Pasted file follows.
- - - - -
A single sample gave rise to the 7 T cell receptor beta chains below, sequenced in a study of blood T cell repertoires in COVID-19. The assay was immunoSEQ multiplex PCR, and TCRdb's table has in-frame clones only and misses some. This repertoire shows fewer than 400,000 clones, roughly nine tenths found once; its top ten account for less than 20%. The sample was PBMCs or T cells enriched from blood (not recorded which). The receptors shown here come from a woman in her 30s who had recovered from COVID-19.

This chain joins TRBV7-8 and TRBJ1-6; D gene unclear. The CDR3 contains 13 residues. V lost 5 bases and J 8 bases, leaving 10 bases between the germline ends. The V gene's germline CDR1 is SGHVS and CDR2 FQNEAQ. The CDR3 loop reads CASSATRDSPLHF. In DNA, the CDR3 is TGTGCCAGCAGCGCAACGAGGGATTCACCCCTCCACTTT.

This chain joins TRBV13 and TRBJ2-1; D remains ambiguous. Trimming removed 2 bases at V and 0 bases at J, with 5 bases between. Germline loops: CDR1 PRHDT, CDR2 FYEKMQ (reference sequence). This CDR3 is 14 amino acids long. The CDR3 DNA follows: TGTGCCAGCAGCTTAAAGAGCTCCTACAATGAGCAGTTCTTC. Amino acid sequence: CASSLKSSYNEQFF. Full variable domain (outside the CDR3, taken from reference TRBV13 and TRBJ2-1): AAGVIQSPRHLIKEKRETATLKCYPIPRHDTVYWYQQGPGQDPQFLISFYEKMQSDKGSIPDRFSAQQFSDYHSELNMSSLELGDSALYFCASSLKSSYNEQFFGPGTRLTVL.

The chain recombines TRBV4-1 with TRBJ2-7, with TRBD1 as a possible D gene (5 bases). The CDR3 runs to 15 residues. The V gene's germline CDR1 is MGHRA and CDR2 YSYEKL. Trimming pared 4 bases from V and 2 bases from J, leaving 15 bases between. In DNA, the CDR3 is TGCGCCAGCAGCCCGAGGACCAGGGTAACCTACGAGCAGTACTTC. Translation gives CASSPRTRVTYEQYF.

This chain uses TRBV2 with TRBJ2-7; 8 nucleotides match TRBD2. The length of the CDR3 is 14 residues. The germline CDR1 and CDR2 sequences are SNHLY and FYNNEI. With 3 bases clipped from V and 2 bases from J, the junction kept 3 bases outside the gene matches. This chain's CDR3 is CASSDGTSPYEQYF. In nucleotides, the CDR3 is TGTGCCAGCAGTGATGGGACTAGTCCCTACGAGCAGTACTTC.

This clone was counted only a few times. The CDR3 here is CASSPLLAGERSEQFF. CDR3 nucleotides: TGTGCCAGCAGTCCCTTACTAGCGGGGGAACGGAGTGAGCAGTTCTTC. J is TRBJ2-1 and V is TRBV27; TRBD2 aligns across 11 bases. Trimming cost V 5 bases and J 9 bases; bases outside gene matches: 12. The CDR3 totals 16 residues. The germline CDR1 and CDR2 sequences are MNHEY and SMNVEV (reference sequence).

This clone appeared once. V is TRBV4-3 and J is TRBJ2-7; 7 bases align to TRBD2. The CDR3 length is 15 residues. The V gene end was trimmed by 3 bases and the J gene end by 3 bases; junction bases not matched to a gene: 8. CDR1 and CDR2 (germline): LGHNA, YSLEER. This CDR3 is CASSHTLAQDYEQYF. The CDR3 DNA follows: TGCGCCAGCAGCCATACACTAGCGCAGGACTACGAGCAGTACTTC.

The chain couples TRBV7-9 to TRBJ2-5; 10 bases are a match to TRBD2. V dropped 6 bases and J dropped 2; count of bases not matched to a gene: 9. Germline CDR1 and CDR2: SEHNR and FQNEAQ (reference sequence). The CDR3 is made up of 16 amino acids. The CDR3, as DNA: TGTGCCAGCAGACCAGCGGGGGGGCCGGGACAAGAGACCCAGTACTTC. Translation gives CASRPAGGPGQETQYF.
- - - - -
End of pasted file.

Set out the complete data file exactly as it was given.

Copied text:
A single sample gave rise to the 7 T cell receptor beta chains below, sequenced in a study of blood T cell repertoires in COVID-19. The assay was immunoSEQ multiplex PCR, and TCRdb's table has in-frame clones only and misses some. This repertoire shows fewer than 400,000 clones, roughly nine tenths found once; its top ten account for less than 20%. The sample was PBMCs or T cells enriched from blood (not recorded which). The receptors shown here come from a woman in her 30s who had recovered from COVID-19.

This chain joins TRBV7-8 and TRBJ1-6; D gene unclear. The CDR3 contains 13 residues. V lost 5 bases and J 8 bases, leaving 10 bases between the germline ends. The V gene's germline CDR1 is SGHVS and CDR2 FQNEAQ. The CDR3 loop reads CASSATRDSPLHF. In DNA, the CDR3 is TGTGCCAGCAGCGCAACGAGGGATTCACCCCTCCACTTT.

This chain joins TRBV13 and TRBJ2-1; D remains ambiguous. Trimming removed 2 bases at V and 0 bases at J, with 5 bases between. Germline loops: CDR1 PRHDT, CDR2 FYEKMQ (reference sequence). This CDR3 is 14 amino acids long. The CDR3 DNA follows: TGTGCCAGCAGCTTAAAGAGCTCCTACAATGAGCAGTTCTTC. Amino acid sequence: CASSLKSSYNEQFF. Full variable domain (outside the CDR3, taken from reference TRBV13 and TRBJ2-1): AAGVIQSPRHLIKEKRETATLKCYPIPRHDTVYWYQQGPGQDPQFLISFYEKMQSDKGSIPDRFSAQQFSDYHSELNMSSLELGDSALYFCASSLKSSYNEQFFGPGTRLTVL.

The chain recombines TRBV4-1 with TRBJ2-7, with TRBD1 as a possible D gene (5 bases). The CDR3 runs to 15 residues. The V gene's germline CDR1 is MGHRA and CDR2 YSYEKL. Trimming pared 4 bases from V and 2 bases from J, leaving 15 bases between. In DNA, the CDR3 is TGCGCCAGCAGCCCGAGGACCAGGGTAACCTACGAGCAGTACTTC. Translation gives CASSPRTRVTYEQYF.

This chain uses TRBV2 with TRBJ2-7; 8 nucleotides match TRBD2. The length of the CDR3 is 14 residues. The germline CDR1 and CDR2 sequences are SNHLY and FYNNEI. With 3 bases clipped from V and 2 bases from J, the junction kept 3 bases outside the gene matches. This chain's CDR3 is CASSDGTSPYEQYF. In nucleotides, the CDR3 is TGTGCCAGCAGTGATGGGACTAGTCCCTACGAGCAGTACTTC.

This clone was counted only a few times. The CDR3 here is CASSPLLAGERSEQFF. CDR3 nucleotides: TGTGCCAGCAGTCCCTTACTAGCGGGGGAACGGAGTGAGCAGTTCTTC. J is TRBJ2-1 and V is TRBV27; TRBD2 aligns across 11 bases. Trimming cost V 5 bases and J 9 bases; bases outside gene matches: 12. The CDR3 totals 16 residues. The germline CDR1 and CDR2 sequences are MNHEY and SMNVEV (reference sequence).

This clone appeared once. V is TRBV4-3 and J is TRBJ2-7; 7 bases align to TRBD2. The CDR3 length is 15 residues. The V gene end was trimmed by 3 bases and the J gene end by 3 bases; junction bases not matched to a gene: 8. CDR1 and CDR2 (germline): LGHNA, YSLEER. This CDR3 is CASSHTLAQDYEQYF. The CDR3 DNA follows: TGCGCCAGCAGCCATACACTAGCGCAGGACTACGAGCAGTACTTC.

The chain couples TRBV7-9 to TRBJ2-5; 10 bases are a match to TRBD2. V dropped 6 bases and J dropped 2; count of bases not matched to a gene: 9. Germline CDR1 and CDR2: SEHNR and FQNEAQ (reference sequence). The CDR3 is made up of 16 amino acids. The CDR3, as DNA: TGTGCCAGCAGACCAGCGGGGGGGCCGGGACAAGAGACCCAGTACTTC. Translation gives CASRPAGGPGQETQYF.